Scalding Hot Water

Discussion in 'Plumbing Forum, Professional & DIY Advice' started by John456, Nov 30, 2004.

  1. John456

    John456 New Member

    Nov 30, 2004
    I recently moved to a new house which uses the oil burner to heat hot water (previously I had a gas water heater). The hot water is too hot. I've been told that I can utilize the mixing valve to control the temperature of the water (I've been able to find the valve). I 've also been told that the hot water temperature should be around 120 degrees in order to save fuel. Just wondering if what I've been told is true and what is the best way to test the water temperature. Thanks.
    Last edited: Nov 30, 2004
  2. jadnashua

    jadnashua Retired Defense Industry Engineer xxx

    Sep 2, 2004
    Retired Systems engineer for defense industry.
    New England
    Does the oil burner heat the water in a separate tank? If so, then it should have its own thermostat to control the water temp in that separate tank. If it is sort of a tankless system, then it needs a mixing (tempering) valve to restrict the output water to that temp desired that is safe. Adjust that valve, and you should be okay. If it does not respond, you may need a new valve. If a tank, and the thermostat does not work, then you'd need to replace that. My opinion...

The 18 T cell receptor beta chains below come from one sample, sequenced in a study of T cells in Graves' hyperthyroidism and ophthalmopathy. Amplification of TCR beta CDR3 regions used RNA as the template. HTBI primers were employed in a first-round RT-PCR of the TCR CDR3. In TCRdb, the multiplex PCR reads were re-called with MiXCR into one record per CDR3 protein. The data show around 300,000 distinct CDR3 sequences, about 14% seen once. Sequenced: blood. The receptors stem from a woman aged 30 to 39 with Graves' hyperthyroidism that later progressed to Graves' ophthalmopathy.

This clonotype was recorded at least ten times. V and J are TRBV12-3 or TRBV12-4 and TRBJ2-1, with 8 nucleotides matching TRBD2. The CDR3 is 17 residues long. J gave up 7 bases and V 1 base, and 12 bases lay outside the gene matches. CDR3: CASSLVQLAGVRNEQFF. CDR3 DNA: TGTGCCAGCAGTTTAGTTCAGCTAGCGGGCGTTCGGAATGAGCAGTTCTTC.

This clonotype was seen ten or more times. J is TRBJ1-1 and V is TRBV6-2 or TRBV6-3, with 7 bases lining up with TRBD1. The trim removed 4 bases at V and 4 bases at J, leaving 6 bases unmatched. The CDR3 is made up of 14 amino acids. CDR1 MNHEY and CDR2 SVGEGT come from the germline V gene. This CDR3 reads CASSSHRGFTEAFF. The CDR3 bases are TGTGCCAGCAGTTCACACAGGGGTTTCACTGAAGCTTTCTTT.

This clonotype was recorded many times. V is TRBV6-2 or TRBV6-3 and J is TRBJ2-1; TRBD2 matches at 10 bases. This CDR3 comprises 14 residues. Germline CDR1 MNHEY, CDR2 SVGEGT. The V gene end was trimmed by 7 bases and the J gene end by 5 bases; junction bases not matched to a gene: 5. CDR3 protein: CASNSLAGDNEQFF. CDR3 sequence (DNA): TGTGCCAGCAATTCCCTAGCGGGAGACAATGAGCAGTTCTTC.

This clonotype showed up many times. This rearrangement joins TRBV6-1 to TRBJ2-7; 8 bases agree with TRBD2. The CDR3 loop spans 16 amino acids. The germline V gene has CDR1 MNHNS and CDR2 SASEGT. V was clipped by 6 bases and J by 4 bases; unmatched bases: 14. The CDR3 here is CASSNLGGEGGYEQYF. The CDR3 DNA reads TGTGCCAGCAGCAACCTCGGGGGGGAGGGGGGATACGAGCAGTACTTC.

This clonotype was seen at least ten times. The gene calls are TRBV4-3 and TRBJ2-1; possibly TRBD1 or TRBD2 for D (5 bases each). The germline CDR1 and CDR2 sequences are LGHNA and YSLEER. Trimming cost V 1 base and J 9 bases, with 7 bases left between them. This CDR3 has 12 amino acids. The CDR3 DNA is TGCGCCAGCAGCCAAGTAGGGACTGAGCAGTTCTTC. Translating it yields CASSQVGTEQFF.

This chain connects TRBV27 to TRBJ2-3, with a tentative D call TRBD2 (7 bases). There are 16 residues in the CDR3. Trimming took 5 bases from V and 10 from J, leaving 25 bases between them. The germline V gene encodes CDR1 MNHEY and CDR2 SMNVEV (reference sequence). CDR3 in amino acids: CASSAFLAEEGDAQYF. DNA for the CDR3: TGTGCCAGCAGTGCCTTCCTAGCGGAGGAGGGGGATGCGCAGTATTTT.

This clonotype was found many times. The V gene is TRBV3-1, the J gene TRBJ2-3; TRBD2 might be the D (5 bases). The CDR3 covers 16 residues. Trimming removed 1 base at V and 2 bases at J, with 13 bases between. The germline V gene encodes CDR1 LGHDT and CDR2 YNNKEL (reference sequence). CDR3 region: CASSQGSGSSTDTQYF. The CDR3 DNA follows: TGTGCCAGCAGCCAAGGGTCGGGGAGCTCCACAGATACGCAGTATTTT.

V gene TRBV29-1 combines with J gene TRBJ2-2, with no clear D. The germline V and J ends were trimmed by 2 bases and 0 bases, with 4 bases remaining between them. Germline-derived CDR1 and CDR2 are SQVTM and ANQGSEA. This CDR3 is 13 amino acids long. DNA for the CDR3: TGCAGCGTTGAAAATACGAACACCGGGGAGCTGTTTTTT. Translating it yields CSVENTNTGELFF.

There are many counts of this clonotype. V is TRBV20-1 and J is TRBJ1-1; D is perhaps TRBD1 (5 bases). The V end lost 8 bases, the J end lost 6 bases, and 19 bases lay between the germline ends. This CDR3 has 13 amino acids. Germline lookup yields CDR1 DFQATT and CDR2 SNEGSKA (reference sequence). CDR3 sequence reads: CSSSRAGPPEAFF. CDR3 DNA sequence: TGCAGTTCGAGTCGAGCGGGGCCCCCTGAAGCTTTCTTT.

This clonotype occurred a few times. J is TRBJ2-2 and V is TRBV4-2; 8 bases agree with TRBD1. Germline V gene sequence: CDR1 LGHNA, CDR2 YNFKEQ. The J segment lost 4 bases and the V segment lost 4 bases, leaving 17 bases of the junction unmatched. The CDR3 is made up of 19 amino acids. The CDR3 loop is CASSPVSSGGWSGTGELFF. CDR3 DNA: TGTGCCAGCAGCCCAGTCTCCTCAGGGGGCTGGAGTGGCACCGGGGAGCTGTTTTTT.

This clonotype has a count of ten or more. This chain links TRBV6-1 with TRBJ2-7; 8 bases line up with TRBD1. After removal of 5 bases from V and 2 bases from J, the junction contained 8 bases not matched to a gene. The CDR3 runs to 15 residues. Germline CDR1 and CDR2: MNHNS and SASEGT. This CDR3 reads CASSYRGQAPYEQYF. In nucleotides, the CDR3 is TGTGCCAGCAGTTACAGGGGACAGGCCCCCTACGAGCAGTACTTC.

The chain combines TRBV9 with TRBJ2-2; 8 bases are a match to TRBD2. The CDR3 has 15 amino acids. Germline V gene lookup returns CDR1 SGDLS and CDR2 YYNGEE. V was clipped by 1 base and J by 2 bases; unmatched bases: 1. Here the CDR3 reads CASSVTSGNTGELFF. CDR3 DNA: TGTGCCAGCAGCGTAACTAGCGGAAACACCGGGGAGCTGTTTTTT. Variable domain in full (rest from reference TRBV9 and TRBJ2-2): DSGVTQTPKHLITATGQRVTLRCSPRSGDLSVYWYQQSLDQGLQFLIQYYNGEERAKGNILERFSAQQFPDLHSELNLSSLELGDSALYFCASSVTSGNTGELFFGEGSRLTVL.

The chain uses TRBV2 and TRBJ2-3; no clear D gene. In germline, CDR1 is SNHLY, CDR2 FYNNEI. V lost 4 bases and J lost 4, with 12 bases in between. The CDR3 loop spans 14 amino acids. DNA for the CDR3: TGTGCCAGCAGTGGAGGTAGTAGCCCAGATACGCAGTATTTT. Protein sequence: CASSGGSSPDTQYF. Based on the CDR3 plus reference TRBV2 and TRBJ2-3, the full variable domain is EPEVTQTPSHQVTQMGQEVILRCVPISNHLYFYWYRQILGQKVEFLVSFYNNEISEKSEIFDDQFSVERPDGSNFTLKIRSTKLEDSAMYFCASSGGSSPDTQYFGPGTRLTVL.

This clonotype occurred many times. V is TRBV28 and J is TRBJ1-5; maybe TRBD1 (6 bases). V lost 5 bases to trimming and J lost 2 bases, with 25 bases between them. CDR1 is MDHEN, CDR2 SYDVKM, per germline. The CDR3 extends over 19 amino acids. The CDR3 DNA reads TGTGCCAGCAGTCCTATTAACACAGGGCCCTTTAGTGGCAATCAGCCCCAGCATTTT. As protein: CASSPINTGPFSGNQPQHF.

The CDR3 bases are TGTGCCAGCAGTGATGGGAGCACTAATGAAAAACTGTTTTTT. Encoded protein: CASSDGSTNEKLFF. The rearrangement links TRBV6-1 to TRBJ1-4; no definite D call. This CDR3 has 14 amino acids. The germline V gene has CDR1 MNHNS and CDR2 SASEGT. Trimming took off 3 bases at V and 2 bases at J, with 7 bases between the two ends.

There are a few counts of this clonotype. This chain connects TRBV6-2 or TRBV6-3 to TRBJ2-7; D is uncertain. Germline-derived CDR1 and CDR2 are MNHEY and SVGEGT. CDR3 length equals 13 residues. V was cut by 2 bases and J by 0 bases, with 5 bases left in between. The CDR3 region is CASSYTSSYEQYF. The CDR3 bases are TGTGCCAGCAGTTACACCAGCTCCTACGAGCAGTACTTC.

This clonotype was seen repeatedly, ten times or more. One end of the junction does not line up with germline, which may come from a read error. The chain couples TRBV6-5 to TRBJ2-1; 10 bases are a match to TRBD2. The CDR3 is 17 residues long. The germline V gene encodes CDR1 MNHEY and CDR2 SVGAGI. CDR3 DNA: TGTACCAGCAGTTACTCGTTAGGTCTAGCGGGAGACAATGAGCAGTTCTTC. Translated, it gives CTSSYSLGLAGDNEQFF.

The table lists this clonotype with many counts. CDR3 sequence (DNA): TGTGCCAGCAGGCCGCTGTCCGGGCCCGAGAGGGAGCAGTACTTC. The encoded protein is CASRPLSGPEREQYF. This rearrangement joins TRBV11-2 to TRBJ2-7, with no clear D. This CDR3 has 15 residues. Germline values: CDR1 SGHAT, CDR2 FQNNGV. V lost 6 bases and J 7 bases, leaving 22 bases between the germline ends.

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  4. e-plumber

    e-plumber DIY Senior Member

    Sep 1, 2004
    New York
    The best way to test the temperature of the HW is from a faucet, preferably the kitchen sink or utility sink faucet.
    It sounds like there is an internal coil in the heating boiler to produce domestic HW, if you found the tempering valve try to adjust it. If it doesn't take an adjustment, instead of replacing the complete valve, just replace the guts to it, this way you do not need to touch the piping.
    Average, (safe) HW temp is between 110F & 120F.
  5. hj

    hj Moderator & Master Plumber Staff Member

    Aug 31, 2004
    Cave Creek, Arizona

    An interesting footnote, is that an article in PMEngineering stated that a lot of public places, (91%), had water temperatures in excess of 115 degrees, which created a liability hazard. The next paragraph stated that 47% of them had temperatures below 124 degrees which would encourage Legionella growth, which has its own liability. I guess you can't win no matter what you do.
  6. John456

    John456 New Member

    Nov 30, 2004
    Thank you for your comments. I did check the temp from the faucet and it registered 167 degrees. I was able to adjust the temp through the mixing valve and brought it down to 115 degrees. I now feel better knowing that there's less chance that my 3 year old will be scalded and I'm saving a little on fuel costs.
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